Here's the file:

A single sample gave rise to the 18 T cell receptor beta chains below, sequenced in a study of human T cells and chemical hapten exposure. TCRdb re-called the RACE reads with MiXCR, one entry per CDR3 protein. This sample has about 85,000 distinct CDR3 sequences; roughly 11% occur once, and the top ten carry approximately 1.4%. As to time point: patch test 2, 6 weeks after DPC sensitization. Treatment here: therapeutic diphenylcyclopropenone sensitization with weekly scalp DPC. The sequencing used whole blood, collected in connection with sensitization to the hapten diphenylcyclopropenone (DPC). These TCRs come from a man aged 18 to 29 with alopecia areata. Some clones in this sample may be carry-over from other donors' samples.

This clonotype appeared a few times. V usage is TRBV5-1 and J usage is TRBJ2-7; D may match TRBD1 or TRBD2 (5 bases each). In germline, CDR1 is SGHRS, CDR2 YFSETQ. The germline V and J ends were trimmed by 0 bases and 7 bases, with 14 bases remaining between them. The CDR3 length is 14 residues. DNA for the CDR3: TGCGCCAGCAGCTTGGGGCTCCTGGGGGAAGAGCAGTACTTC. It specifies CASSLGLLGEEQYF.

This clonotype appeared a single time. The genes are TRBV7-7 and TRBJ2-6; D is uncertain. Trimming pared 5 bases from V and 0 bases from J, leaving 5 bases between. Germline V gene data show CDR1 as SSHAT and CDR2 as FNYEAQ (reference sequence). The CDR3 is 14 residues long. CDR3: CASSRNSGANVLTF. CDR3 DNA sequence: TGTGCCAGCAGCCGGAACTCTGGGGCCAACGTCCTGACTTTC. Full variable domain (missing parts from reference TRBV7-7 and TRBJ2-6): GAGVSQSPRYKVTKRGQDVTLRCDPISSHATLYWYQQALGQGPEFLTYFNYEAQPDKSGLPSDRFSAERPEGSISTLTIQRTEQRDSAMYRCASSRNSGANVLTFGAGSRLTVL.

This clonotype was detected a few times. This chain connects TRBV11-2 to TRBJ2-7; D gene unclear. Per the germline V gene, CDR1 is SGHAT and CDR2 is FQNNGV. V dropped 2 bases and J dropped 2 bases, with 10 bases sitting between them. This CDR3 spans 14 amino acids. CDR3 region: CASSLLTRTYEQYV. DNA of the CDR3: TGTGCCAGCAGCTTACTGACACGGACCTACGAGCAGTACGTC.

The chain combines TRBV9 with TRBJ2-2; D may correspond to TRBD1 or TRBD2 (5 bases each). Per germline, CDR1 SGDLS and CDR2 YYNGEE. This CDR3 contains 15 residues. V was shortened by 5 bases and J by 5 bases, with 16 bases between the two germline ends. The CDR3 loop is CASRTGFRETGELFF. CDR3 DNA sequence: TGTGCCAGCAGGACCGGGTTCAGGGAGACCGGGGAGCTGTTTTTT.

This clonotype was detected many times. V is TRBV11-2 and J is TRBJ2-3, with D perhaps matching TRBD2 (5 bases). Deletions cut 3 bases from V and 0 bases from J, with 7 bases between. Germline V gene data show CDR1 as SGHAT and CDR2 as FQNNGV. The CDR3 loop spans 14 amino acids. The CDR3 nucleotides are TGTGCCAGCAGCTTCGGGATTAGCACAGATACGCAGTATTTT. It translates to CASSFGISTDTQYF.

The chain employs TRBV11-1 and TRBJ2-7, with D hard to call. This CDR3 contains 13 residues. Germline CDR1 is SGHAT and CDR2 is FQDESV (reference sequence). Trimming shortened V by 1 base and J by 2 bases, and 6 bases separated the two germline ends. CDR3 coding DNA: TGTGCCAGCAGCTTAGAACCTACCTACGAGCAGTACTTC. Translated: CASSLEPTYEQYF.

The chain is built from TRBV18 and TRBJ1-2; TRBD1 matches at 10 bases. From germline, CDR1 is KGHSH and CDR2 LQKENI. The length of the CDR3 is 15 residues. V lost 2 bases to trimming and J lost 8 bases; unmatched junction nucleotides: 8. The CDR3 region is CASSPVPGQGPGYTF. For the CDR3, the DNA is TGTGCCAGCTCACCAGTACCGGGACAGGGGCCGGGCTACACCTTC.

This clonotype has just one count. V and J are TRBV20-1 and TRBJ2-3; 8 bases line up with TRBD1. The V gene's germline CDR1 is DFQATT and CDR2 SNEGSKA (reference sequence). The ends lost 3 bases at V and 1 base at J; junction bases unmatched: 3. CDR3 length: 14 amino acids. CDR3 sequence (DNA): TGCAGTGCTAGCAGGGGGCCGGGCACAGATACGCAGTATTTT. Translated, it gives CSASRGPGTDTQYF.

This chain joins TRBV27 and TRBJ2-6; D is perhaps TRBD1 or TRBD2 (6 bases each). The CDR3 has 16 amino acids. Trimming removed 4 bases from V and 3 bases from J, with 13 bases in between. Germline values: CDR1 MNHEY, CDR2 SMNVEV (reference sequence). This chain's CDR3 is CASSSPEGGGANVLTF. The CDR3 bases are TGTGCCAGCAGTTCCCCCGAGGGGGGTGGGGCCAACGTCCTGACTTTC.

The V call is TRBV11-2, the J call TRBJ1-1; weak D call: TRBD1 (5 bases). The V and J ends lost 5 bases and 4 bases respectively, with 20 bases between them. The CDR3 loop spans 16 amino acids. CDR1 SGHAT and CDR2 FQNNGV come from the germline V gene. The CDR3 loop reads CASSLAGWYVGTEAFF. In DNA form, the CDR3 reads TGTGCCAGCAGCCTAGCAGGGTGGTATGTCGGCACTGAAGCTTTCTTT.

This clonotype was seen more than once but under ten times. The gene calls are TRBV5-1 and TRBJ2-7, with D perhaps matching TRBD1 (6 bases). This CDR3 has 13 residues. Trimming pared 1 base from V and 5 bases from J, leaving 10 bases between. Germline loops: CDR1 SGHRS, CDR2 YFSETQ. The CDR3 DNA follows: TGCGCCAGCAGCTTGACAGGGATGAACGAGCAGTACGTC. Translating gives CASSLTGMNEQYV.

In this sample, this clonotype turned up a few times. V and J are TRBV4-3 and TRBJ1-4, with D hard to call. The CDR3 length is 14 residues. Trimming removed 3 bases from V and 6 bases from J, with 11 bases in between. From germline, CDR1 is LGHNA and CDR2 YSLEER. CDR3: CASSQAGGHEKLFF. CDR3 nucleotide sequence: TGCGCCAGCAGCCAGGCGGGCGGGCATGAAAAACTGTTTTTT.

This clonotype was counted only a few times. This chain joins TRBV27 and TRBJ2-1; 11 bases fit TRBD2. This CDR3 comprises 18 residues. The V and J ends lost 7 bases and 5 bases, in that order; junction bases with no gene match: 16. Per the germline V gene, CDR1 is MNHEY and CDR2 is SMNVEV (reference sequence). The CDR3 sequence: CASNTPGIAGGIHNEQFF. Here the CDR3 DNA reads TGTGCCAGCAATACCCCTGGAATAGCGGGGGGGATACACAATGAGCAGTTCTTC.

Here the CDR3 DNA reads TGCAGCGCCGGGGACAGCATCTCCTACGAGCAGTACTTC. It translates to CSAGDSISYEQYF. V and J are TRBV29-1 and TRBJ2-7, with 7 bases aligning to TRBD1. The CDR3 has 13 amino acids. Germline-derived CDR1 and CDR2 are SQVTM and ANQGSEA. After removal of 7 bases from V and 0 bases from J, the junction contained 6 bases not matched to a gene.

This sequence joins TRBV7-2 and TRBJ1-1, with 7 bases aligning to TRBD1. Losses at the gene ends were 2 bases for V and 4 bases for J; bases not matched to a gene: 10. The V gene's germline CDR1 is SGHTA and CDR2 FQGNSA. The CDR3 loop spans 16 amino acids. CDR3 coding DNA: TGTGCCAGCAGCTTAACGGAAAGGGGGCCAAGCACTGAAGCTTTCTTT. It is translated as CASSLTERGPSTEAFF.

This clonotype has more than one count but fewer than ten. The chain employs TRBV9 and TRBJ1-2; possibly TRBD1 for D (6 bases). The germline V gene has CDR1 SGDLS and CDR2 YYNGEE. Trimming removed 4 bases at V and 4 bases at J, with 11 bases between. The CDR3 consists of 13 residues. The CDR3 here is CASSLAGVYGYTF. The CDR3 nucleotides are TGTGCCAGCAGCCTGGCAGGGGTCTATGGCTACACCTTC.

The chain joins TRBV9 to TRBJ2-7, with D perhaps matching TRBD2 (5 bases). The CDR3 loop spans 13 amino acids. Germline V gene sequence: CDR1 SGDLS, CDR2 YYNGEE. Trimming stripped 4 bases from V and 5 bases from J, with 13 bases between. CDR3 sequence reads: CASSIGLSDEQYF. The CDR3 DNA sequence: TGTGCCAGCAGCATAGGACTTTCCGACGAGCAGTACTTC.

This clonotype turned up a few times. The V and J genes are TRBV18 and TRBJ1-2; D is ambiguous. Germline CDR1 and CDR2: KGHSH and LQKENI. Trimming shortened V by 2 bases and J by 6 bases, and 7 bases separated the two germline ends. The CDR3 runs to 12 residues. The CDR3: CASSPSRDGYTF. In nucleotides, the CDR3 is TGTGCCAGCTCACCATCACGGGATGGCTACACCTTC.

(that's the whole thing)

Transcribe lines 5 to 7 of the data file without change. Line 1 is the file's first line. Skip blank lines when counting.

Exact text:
The chain combines TRBV9 with TRBJ2-2; D may correspond to TRBD1 or TRBD2 (5 bases each). Per germline, CDR1 SGDLS and CDR2 YYNGEE. This CDR3 contains 15 residues. V was shortened by 5 bases and J by 5 bases, with 16 bases between the two germline ends. The CDR3 loop is CASRTGFRETGELFF. CDR3 DNA sequence: TGTGCCAGCAGGACCGGGTTCAGGGAGACCGGGGAGCTGTTTTTT.

This clonotype was detected many times. V is TRBV11-2 and J is TRBJ2-3, with D perhaps matching TRBD2 (5 bases). Deletions cut 3 bases from V and 0 bases from J, with 7 bases between. Germline V gene data show CDR1 as SGHAT and CDR2 as FQNNGV. The CDR3 loop spans 14 amino acids. The CDR3 nucleotides are TGTGCCAGCAGCTTCGGGATTAGCACAGATACGCAGTATTTT. It translates to CASSFGISTDTQYF.

The chain employs TRBV11-1 and TRBJ2-7, with D hard to call. This CDR3 contains 13 residues. Germline CDR1 is SGHAT and CDR2 is FQDESV (reference sequence). Trimming shortened V by 1 base and J by 2 bases, and 6 bases separated the two germline ends. CDR3 coding DNA: TGTGCCAGCAGCTTAGAACCTACCTACGAGCAGTACTTC. Translated: CASSLEPTYEQYF.